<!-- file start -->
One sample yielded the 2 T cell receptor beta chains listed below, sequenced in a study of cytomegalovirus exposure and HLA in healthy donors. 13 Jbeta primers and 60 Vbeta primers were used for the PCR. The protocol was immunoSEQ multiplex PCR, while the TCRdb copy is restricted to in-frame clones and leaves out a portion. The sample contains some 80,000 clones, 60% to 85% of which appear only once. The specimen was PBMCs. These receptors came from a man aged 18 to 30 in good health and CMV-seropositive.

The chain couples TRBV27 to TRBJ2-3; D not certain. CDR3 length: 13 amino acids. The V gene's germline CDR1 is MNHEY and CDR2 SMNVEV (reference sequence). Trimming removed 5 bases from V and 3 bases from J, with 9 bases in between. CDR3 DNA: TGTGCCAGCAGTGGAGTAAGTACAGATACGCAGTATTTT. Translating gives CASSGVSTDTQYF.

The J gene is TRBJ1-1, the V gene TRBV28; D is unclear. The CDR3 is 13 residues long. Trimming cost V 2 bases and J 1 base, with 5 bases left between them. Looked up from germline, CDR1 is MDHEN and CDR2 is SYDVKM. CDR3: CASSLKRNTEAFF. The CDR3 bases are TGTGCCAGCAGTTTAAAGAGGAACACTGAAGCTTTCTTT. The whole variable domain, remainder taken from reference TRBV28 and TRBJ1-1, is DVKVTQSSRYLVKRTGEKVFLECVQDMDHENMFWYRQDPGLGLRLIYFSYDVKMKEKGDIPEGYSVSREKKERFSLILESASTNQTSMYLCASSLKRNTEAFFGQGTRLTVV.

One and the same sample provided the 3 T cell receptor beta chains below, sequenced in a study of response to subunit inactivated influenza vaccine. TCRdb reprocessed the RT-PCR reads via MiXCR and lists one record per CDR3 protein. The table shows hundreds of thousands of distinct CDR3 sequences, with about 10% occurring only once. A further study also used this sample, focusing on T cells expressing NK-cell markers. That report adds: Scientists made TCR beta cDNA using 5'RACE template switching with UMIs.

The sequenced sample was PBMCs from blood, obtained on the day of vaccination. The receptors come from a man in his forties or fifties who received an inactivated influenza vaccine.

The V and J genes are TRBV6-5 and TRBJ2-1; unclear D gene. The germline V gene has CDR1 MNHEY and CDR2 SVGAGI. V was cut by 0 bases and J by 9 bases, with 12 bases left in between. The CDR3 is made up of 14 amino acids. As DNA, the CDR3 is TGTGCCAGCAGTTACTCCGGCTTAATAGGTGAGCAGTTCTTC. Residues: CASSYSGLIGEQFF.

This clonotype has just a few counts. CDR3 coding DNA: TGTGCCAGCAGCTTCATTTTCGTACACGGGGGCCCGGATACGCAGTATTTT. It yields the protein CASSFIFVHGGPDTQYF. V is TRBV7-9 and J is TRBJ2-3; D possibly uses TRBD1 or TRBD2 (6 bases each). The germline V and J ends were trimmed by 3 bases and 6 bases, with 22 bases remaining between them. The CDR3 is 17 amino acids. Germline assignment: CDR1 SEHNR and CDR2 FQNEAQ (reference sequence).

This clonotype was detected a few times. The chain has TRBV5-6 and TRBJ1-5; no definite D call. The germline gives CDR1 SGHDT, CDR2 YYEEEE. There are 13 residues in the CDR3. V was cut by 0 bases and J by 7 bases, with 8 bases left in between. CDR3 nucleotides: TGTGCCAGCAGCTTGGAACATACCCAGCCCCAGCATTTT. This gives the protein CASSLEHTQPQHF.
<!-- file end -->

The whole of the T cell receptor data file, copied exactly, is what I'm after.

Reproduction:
One sample yielded the 2 T cell receptor beta chains listed below, sequenced in a study of cytomegalovirus exposure and HLA in healthy donors. 13 Jbeta primers and 60 Vbeta primers were used for the PCR. The protocol was immunoSEQ multiplex PCR, while the TCRdb copy is restricted to in-frame clones and leaves out a portion. The sample contains some 80,000 clones, 60% to 85% of which appear only once. The specimen was PBMCs. These receptors came from a man aged 18 to 30 in good health and CMV-seropositive.

The chain couples TRBV27 to TRBJ2-3; D not certain. CDR3 length: 13 amino acids. The V gene's germline CDR1 is MNHEY and CDR2 SMNVEV (reference sequence). Trimming removed 5 bases from V and 3 bases from J, with 9 bases in between. CDR3 DNA: TGTGCCAGCAGTGGAGTAAGTACAGATACGCAGTATTTT. Translating gives CASSGVSTDTQYF.

The J gene is TRBJ1-1, the V gene TRBV28; D is unclear. The CDR3 is 13 residues long. Trimming cost V 2 bases and J 1 base, with 5 bases left between them. Looked up from germline, CDR1 is MDHEN and CDR2 is SYDVKM. CDR3: CASSLKRNTEAFF. The CDR3 bases are TGTGCCAGCAGTTTAAAGAGGAACACTGAAGCTTTCTTT. The whole variable domain, remainder taken from reference TRBV28 and TRBJ1-1, is DVKVTQSSRYLVKRTGEKVFLECVQDMDHENMFWYRQDPGLGLRLIYFSYDVKMKEKGDIPEGYSVSREKKERFSLILESASTNQTSMYLCASSLKRNTEAFFGQGTRLTVV.

One and the same sample provided the 3 T cell receptor beta chains below, sequenced in a study of response to subunit inactivated influenza vaccine. TCRdb reprocessed the RT-PCR reads via MiXCR and lists one record per CDR3 protein. The table shows hundreds of thousands of distinct CDR3 sequences, with about 10% occurring only once. A further study also used this sample, focusing on T cells expressing NK-cell markers. That report adds: Scientists made TCR beta cDNA using 5'RACE template switching with UMIs.

The sequenced sample was PBMCs from blood, obtained on the day of vaccination. The receptors come from a man in his forties or fifties who received an inactivated influenza vaccine.

The V and J genes are TRBV6-5 and TRBJ2-1; unclear D gene. The germline V gene has CDR1 MNHEY and CDR2 SVGAGI. V was cut by 0 bases and J by 9 bases, with 12 bases left in between. The CDR3 is made up of 14 amino acids. As DNA, the CDR3 is TGTGCCAGCAGTTACTCCGGCTTAATAGGTGAGCAGTTCTTC. Residues: CASSYSGLIGEQFF.

This clonotype has just a few counts. CDR3 coding DNA: TGTGCCAGCAGCTTCATTTTCGTACACGGGGGCCCGGATACGCAGTATTTT. It yields the protein CASSFIFVHGGPDTQYF. V is TRBV7-9 and J is TRBJ2-3; D possibly uses TRBD1 or TRBD2 (6 bases each). The germline V and J ends were trimmed by 3 bases and 6 bases, with 22 bases remaining between them. The CDR3 is 17 amino acids. Germline assignment: CDR1 SEHNR and CDR2 FQNEAQ (reference sequence).

This clonotype was detected a few times. The chain has TRBV5-6 and TRBJ1-5; no definite D call. The germline gives CDR1 SGHDT, CDR2 YYEEEE. There are 13 residues in the CDR3. V was cut by 0 bases and J by 7 bases, with 8 bases left in between. CDR3 nucleotides: TGTGCCAGCAGCTTGGAACATACCCAGCCCCAGCATTTT. This gives the protein CASSLEHTQPQHF.